What's on in Paris in Spring/Summer 2011


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A Ballad of Love and Death: Pre-Raphaelite Photography in Great Britain, 1848-1875 - Orsay Museum, Paris
Under the influence of the art critic John Ruskin, the Pre-Raphaelite painters and early Victorian photographers shared a common ground that was primarily inspired by Dante, Shakespeare, Lord Byron and above all Tennyson’s idealized medieval poems. The Pre-Raphaelite Brotherhood, prominent amongst whom John Everett Millais, Dante Gabriel Rossetti, Holman Hunt and Ford Maddox Brown, tried to break away from the dictates of the Royal Academy whom they deemed corrupted by the mannerism that followed Raphael’s classical compositions.  They adopted a more modern vision that took source paradoxically in the quattrocento, defined by bright colors and detailed and precise drawing. At the same time, photographers were experimenting with wet collodion to reach a true-to-nature precision in their photos. But some portrait photographers, such as Julia Margaret Cameron, through the glass negative technique of blow-up, obtained delicate yet imprecise pictures in obvious antithesis with Ruskin’s precept.
Raphael, whose classical style was decried, was nevertheless a source of inspiration for portraitists such as Rossetti who painted forever his favorite model and hopeless love Jane Morris (married to William Morris), for whom he even directed a series of photographic sittings by Robert Parsons. But it was the death of his wife, Elizabeth Eleanor Siddal, for whom he felt intense love like a Dante for Beatrice or a Petrarc for Laura that was perhaps at the origin of his wish to immortalize beauty.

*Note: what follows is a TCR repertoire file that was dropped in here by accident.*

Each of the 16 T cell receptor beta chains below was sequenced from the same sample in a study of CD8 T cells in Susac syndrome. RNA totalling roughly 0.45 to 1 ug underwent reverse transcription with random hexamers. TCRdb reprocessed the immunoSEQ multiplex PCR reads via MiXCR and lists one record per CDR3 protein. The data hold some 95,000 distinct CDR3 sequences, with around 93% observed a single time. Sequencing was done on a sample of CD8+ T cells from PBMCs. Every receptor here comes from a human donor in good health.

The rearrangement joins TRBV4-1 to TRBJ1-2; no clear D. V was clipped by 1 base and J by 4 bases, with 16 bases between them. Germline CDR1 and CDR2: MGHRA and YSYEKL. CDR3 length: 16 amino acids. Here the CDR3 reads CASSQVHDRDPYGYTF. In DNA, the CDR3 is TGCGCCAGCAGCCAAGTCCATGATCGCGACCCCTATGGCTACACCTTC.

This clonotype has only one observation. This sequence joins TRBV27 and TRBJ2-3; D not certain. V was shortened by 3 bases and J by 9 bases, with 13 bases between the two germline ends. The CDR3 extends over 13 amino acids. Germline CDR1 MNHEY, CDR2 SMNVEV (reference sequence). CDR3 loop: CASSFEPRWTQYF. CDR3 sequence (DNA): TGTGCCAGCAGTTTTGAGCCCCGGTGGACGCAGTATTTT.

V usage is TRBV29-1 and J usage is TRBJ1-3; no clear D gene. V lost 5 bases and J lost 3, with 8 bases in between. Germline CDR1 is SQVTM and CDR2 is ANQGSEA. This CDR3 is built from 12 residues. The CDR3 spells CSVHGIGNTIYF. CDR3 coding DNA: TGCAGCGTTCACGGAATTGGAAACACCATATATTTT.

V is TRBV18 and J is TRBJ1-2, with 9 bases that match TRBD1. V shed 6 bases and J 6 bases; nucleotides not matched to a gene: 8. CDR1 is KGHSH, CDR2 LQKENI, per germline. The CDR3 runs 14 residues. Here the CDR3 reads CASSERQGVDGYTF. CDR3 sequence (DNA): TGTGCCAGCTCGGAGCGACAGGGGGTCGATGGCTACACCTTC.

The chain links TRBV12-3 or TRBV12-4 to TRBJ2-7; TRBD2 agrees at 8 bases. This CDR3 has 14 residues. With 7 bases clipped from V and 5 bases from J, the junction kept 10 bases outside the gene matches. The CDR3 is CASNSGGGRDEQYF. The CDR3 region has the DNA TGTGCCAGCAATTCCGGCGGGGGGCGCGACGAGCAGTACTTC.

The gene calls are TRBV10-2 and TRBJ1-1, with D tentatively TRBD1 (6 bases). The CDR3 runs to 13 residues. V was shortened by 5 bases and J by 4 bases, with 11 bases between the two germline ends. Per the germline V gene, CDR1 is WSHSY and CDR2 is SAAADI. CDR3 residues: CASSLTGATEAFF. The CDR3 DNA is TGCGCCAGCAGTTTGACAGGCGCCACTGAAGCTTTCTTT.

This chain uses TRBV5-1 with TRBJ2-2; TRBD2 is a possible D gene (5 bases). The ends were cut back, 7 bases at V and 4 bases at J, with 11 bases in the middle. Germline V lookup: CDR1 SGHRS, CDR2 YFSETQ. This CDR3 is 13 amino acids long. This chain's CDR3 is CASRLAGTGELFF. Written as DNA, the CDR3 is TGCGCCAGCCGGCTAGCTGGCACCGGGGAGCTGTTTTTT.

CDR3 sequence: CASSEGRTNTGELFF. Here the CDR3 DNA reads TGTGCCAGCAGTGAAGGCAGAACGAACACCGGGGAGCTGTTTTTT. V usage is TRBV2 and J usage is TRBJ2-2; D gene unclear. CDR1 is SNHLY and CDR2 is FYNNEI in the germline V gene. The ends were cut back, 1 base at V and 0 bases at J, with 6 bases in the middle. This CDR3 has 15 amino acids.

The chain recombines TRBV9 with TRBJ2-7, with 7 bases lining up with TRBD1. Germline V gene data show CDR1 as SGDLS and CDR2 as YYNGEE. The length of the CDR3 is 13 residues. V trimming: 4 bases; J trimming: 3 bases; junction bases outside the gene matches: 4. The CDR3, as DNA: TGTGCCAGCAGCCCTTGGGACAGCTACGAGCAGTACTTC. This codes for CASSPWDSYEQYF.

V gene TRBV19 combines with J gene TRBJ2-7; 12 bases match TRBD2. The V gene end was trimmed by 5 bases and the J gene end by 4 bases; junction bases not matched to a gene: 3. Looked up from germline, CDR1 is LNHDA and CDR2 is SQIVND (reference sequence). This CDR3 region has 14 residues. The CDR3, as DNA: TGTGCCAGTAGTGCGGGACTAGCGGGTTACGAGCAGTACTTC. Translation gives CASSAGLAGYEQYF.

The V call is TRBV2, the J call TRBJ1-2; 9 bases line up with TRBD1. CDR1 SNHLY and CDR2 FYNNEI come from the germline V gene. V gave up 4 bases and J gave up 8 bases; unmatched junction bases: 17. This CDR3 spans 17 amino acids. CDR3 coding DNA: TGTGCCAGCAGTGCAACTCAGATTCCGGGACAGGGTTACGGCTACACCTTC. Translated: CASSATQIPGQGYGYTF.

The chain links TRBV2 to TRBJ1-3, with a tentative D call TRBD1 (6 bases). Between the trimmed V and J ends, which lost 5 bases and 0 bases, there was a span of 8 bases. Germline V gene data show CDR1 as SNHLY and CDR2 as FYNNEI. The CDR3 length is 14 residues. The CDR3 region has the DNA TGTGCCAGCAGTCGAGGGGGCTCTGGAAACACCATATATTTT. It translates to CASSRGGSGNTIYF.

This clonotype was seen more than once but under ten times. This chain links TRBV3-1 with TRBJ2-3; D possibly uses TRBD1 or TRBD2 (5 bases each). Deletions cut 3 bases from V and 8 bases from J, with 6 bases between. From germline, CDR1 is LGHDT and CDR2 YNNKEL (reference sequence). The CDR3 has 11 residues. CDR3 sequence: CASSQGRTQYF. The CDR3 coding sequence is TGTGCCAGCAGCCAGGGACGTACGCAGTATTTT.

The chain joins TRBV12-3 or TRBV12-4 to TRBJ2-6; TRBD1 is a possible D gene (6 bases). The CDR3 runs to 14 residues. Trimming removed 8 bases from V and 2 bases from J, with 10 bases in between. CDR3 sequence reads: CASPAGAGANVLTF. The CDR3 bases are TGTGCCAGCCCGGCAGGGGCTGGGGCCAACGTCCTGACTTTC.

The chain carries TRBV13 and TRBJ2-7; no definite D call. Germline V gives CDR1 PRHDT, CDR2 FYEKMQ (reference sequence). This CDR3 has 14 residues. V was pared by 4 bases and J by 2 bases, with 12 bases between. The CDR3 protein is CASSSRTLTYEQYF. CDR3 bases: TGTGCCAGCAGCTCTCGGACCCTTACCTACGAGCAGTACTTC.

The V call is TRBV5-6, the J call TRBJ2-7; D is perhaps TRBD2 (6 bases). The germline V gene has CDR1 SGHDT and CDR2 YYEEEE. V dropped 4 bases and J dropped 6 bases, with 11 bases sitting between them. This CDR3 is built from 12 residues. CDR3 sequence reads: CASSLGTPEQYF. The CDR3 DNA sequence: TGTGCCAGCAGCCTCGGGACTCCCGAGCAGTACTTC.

The same fascination with the love-life-death trio inspired Millais’ Ophelia (one of the few occasions Rossetti’s wife Elizabeth was allowed to pose for another artist). This masterpiece of the painter became a model for Henry Peach Robinson’s photographic illustration of the‘Lady of Shalott’ by Tennyson or his famous ‘She never told her love’ exhibited in 1858 at Crystal Palace. Victorian photographers followed the Pre-Raphaelites in their choice of historical, religious subjects or illustrating modern life subjects, but around the1880’s the former Pre-Raphaelite artists, and authors such as William Morris, Burne-Jones, Whistler or Oscar Wilde transformed the movement; they moved towards a cult of ‘beauty’ and not that of ‘beauty and goodness’ as Ruskin had preached. Contemporary photographers emulated the art of painting and became the source of the ‘pictorialist’ movement, a term coined by Henry Emerson in his ‘Photography: a pictorial art’, suggesting that photography is an art in its own right. His own photos tended towards truthful naturalism defended in his ‘Naturalistic Photography for Students of the Art’.

 

Musée d'Orsay
62, rue de Lille/1 rue de la Légion d'Honneur, Paris 7th
Metro: Musée d'Orsay or Solférino

Open: 10:00 to 18:00
Thursdays until 21:45 and Sundays from 9:00 to 18:00
Closed: Mondays
Price: 8.50 Euros (Museum + temporary exhibitions).
Photography gallery, ground floor.

Information at 33 (0)1 40 49 47 50

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Claude Monet – The inner journey (MONET : LE VOYAGE INTÉRIEUR)